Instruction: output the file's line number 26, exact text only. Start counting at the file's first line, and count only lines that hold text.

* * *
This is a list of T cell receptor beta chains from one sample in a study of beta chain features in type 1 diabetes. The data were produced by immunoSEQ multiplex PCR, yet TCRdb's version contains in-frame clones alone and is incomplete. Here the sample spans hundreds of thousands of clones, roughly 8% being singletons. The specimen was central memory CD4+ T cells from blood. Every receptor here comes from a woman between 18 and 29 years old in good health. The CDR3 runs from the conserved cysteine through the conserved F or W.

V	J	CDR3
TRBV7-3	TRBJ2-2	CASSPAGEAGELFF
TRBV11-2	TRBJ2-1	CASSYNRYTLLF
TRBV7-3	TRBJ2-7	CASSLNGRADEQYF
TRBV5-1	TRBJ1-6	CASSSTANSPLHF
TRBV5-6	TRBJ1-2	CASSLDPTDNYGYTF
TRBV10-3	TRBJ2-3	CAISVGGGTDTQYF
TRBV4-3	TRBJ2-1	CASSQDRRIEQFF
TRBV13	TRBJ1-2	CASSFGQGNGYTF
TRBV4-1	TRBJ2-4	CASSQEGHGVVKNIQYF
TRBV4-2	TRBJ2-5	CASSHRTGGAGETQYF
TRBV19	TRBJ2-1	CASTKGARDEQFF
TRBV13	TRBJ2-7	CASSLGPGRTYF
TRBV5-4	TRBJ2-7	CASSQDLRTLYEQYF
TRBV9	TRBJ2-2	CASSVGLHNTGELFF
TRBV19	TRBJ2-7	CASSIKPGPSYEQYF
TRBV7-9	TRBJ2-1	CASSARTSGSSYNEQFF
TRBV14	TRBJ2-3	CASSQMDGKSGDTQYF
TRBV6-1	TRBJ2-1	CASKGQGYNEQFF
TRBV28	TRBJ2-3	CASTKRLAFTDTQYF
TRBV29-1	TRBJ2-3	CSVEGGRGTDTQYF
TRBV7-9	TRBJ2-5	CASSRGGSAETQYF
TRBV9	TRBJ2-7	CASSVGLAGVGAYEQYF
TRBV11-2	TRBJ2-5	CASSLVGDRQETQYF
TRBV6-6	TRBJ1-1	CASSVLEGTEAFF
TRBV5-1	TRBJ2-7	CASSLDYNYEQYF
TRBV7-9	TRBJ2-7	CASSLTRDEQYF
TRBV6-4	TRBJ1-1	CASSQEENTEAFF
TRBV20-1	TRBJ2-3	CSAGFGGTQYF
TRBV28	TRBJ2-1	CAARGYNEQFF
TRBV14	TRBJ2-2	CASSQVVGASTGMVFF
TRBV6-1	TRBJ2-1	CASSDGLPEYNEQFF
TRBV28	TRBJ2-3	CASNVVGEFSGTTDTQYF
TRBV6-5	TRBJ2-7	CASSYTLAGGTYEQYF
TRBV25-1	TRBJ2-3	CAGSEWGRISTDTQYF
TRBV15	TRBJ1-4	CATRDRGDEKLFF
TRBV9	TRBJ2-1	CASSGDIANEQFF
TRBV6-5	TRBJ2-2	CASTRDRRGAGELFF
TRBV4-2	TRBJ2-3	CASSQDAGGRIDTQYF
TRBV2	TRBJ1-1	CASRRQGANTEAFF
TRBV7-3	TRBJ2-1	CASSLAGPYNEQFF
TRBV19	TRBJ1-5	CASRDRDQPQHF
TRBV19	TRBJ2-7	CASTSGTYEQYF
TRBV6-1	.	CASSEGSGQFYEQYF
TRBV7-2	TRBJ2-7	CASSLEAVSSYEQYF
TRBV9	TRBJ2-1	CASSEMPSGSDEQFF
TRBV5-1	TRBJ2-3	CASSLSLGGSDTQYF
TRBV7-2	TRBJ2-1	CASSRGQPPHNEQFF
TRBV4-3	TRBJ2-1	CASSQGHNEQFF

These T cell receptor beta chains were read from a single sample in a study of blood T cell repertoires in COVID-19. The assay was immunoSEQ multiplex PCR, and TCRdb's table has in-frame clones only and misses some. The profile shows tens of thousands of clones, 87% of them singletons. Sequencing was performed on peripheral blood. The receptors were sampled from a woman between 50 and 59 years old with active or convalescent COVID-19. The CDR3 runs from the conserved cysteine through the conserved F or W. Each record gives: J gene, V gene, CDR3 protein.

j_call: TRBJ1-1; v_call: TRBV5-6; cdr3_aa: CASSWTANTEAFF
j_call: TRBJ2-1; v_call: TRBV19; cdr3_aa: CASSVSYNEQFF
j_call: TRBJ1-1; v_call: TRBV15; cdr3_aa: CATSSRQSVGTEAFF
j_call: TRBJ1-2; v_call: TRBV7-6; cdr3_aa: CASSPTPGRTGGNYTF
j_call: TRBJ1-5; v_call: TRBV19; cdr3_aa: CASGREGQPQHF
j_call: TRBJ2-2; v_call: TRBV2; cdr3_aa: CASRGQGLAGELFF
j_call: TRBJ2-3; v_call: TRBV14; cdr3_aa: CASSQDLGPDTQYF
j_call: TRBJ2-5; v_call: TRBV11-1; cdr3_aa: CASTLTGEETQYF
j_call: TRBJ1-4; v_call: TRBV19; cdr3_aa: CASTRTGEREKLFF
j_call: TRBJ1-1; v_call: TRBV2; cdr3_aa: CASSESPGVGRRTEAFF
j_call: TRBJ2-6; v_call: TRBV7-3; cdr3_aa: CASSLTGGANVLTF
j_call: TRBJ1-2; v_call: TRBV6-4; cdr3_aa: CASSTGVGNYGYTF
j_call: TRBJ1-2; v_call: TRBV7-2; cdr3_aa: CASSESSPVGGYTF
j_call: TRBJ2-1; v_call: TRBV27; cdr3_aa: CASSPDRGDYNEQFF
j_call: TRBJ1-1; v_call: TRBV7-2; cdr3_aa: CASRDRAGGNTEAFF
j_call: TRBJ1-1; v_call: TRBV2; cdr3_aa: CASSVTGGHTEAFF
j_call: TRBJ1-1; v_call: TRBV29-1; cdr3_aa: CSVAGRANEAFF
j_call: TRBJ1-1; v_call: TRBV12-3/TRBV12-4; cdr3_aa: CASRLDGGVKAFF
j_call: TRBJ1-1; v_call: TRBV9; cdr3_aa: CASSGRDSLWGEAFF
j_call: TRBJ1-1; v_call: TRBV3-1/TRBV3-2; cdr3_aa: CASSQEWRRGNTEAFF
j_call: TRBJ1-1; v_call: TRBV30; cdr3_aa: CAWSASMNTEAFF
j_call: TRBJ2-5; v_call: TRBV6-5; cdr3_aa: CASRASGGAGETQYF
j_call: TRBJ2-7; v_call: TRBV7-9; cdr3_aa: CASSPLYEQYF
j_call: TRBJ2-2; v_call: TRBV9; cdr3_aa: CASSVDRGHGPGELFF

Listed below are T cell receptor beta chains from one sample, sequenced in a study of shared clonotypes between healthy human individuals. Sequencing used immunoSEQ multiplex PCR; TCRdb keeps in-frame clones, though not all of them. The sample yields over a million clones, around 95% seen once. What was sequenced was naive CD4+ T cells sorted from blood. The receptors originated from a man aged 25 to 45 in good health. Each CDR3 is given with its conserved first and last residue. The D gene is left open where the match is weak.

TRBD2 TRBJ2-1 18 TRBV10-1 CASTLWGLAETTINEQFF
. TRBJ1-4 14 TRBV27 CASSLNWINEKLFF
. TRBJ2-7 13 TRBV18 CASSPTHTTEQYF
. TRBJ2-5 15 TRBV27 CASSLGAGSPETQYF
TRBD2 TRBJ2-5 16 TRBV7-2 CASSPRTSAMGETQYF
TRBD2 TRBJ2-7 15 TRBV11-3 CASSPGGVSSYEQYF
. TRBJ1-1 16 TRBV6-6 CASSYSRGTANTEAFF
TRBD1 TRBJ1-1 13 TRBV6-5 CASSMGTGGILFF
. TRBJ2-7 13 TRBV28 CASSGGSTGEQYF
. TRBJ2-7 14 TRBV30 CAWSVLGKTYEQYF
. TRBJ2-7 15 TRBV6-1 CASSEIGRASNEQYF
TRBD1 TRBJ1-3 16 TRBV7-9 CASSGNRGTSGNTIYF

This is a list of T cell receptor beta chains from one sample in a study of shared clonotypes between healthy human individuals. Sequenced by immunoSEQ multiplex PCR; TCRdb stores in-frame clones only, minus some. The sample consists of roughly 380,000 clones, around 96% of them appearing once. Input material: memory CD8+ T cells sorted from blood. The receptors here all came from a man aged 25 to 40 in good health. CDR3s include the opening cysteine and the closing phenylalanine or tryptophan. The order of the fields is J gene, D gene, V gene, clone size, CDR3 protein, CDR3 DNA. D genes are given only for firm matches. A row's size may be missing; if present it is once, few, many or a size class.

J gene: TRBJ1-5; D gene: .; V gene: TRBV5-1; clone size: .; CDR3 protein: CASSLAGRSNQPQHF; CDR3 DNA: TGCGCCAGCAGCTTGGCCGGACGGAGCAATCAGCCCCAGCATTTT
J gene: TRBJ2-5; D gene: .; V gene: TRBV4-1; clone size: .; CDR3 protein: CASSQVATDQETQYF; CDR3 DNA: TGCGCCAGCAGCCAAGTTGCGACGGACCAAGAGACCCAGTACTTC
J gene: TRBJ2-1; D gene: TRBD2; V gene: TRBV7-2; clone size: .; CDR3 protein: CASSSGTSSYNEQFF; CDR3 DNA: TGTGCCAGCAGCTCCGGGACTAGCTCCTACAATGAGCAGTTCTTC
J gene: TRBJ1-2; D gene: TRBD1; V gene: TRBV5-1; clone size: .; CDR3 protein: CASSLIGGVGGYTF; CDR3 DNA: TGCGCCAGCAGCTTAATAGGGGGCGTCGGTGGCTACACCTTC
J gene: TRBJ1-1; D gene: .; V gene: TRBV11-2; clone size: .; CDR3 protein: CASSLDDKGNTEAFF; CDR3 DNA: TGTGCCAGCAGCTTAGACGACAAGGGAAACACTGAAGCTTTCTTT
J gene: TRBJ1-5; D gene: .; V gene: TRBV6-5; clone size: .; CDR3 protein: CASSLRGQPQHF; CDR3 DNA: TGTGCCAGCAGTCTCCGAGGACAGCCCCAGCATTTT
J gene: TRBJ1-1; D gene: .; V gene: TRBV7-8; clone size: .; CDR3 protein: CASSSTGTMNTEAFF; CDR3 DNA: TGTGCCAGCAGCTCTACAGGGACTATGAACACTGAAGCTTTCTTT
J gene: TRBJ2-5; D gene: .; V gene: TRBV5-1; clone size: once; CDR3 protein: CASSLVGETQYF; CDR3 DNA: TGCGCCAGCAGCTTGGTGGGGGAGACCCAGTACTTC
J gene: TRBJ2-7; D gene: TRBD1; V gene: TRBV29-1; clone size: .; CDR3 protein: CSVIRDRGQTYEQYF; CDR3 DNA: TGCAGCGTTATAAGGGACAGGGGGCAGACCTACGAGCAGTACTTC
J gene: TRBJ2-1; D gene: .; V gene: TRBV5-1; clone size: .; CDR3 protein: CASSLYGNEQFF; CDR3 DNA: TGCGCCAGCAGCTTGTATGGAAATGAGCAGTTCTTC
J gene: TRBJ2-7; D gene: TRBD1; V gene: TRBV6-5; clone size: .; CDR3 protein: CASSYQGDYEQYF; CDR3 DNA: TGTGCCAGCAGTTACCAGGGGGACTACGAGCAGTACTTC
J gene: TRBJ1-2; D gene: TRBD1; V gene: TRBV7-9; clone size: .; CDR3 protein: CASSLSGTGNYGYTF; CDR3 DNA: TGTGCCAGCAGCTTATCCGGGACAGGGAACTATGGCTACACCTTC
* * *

TRBV6-6	TRBJ1-1	CASSVLEGTEAFF